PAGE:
Superman/Surgeman - At my job, I have two names; Superman and Surgeman. People at my job started calling me Superman because there are times when there is a lack of people who either have the time or know how to do specific jobs, and I have been able to do them. I have had a variety of work thrown at me and I end up getting it done. So I am being called Superman. Whenever one of these jobs come up, I take off my glasses and start humming the theme to the old Superman movies. The other title, Surgeman, I got from one of these such situations. There is a test we do at my job which is called a Lightning Surge test. It simulates lightning strikes on equipment. When a particular person at my job quit it ended up that I was the only one who knew how to use the surge equipment. So one of my co-workers started calling me Surgeman. He now says I am Ehav ben-Eliyahu Surgeman.

The Final Analysis

I come from a culture where over a lifetime people acquire many names. Names are used to define people, keep track of events, give joy to new life, sum up feelings, and to serve of a remembrance that we were here and our lives have meaning beyond the grave. I have been called many things in my life. Some were in passing, and some have stuck. This is the story of what happens when a person is known by many names.......These are the Chronicles of Ehav Ever, aka Pughtwaat, aka Sharbee, aka Puppet Master, aka Yokazuna. aka Superman, aka Surgeman.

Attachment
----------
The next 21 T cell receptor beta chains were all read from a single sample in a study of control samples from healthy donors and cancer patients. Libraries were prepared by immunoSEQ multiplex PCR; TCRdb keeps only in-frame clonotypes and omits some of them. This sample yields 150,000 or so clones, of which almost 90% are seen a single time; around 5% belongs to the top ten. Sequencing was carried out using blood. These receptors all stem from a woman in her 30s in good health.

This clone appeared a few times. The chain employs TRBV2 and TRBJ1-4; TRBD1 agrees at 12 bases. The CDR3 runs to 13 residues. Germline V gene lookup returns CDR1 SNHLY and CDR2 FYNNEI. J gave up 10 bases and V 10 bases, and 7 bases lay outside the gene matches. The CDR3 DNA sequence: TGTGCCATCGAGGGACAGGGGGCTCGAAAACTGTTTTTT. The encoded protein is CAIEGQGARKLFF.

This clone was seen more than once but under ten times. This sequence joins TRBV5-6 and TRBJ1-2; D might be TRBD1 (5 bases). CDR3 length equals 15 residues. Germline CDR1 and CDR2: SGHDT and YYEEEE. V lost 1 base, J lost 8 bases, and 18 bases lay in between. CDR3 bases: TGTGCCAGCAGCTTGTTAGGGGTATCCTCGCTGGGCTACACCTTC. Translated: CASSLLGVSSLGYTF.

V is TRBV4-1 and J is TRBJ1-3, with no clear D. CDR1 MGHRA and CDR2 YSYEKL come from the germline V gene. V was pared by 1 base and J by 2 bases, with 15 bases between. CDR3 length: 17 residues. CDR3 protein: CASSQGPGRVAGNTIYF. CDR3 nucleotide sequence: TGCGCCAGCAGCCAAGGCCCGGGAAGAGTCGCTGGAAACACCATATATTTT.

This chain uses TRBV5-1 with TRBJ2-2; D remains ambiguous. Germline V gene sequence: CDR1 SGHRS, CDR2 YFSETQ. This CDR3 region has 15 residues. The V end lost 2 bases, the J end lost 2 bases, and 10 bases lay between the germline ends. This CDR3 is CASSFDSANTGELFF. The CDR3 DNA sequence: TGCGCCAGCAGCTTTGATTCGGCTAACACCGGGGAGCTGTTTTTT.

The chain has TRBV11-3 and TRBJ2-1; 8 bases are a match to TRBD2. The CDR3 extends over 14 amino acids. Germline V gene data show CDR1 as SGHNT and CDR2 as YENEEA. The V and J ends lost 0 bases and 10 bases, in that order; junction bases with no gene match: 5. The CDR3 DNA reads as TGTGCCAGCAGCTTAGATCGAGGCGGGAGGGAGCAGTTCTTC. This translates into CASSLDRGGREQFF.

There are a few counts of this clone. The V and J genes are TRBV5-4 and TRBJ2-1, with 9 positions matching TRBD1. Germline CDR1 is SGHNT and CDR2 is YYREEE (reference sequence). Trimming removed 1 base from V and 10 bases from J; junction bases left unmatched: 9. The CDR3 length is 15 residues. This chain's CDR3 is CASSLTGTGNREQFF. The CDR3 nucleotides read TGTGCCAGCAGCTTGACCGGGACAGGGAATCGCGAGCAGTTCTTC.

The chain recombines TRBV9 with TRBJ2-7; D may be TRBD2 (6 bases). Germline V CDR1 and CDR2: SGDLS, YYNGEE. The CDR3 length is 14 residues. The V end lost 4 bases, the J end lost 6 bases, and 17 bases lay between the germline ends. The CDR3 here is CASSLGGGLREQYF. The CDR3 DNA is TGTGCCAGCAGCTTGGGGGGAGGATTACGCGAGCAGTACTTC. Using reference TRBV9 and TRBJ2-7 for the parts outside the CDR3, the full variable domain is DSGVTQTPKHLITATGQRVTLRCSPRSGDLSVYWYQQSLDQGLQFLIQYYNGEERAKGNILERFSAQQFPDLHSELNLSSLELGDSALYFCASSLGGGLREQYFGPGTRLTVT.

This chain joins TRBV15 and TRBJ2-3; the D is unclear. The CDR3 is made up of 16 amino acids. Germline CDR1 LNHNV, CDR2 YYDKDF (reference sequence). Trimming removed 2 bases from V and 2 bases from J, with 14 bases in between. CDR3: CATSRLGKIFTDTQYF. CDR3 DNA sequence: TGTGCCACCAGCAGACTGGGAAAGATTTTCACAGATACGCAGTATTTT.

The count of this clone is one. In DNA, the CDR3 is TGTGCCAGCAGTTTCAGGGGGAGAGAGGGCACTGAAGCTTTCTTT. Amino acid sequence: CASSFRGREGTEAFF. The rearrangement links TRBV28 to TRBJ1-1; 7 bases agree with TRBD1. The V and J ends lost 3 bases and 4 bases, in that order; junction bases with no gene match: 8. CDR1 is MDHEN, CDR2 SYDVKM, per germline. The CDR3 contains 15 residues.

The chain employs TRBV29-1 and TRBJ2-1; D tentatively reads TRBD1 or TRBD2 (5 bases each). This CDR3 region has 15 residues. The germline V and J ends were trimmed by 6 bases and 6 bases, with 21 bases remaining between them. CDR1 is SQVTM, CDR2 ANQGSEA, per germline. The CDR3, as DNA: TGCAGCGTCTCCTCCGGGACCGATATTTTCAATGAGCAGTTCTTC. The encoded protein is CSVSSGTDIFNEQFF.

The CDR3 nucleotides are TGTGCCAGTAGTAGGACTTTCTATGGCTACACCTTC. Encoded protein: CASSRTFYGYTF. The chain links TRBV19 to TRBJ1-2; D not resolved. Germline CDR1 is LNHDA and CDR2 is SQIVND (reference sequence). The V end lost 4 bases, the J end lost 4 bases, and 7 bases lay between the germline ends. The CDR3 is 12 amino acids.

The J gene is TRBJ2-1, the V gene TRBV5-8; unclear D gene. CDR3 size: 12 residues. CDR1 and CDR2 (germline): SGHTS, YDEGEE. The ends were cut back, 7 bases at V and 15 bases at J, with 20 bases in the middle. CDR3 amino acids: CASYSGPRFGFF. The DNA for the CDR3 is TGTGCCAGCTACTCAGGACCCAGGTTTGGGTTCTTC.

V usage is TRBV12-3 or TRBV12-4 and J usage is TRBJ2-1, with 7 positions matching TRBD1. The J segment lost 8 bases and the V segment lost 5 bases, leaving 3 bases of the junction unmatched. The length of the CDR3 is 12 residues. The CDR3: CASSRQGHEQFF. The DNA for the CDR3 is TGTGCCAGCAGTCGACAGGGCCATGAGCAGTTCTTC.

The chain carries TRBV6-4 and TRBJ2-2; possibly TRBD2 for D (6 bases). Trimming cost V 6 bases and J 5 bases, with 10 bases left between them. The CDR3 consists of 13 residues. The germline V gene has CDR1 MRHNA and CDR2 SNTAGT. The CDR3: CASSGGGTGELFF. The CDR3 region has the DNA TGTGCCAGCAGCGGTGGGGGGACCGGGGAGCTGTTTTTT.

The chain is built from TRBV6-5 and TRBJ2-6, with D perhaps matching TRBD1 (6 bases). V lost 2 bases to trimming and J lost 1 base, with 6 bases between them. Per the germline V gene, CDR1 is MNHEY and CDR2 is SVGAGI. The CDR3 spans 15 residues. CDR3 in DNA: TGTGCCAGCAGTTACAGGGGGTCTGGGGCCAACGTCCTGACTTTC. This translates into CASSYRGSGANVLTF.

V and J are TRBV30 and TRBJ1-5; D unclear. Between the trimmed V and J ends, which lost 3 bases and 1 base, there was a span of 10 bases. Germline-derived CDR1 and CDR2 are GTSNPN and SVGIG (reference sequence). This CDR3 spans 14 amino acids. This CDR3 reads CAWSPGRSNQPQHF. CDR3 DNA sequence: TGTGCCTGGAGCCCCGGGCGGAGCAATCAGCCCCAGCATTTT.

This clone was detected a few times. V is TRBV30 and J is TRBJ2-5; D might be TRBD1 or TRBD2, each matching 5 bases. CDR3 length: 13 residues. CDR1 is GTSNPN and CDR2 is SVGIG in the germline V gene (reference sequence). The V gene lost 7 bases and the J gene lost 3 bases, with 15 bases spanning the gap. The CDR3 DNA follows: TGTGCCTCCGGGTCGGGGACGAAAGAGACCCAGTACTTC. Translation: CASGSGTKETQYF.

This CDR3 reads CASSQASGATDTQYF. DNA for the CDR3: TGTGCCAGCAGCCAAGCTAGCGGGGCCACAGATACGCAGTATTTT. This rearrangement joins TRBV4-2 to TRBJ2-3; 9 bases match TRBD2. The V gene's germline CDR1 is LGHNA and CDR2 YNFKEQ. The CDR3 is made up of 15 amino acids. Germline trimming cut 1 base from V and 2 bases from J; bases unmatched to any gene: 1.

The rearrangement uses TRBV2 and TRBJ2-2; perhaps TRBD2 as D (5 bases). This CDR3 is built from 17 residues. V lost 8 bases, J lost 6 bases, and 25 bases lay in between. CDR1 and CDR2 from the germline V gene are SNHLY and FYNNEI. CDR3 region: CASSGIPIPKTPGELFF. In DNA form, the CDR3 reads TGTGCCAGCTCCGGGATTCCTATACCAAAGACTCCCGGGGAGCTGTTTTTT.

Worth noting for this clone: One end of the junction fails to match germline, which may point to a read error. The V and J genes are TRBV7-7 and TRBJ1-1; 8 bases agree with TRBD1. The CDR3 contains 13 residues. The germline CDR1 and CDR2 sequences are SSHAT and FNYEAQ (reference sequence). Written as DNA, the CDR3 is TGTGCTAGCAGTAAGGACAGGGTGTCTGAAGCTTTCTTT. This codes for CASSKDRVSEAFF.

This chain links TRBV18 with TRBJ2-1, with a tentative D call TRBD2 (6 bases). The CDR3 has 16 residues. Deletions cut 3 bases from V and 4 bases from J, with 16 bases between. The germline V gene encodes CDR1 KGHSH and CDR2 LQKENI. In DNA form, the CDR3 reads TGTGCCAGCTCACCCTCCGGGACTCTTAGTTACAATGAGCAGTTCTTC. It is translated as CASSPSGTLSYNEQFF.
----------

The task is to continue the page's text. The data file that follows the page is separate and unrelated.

Anonymous said...

I enjoyed this post and the Whodini video...I had to throw my hands up! I used to have the album. Keep the Chronicles coming.

Laisha said...

This was an interesting read. Keep the Chronicles coming. That Whodini song was the jam back in the day!

Ehav Ever said...

Anon - Hey Anon. Yeah that Whodini song will always be the bomb. It just has the right lyrics, the right hooks, and the beat is perfect. Your wish is my command, the Chronicles will continue. Thanks for stopping by.

Liasha - Hey soror. Thanks for checking out the blog. Sorry I didn't respond to your earlier comment. Thanks for your words. In terms of Whodini, that is still the jam. I still ride to it. I have a few more old school hits up my sleeve. Stay tuned.

Anonymous said...

You remind me of leaving a message on my brother’s answer machine after it announced the owner as “Iceman, Zeke, or Mike”. Those names are names that different communities gave him.

I tried to do the same in a story that I wrote, but my workshop insisted that nicknames are built out of trauma. It was difficult to get across to them that personal names are sometimes built from your position in society. No angst need be involved. I loved this post.

(Sorry if this shows up twice in your inbox. I am having problems posting.)

Ehav Ever said...

Hey Makeda,

Glad to make the connection. It looks like wise minds think alike. (smile)

I agree with you that, especially in Western cultures, names don't take on the same meaning as they do in other parts of the world.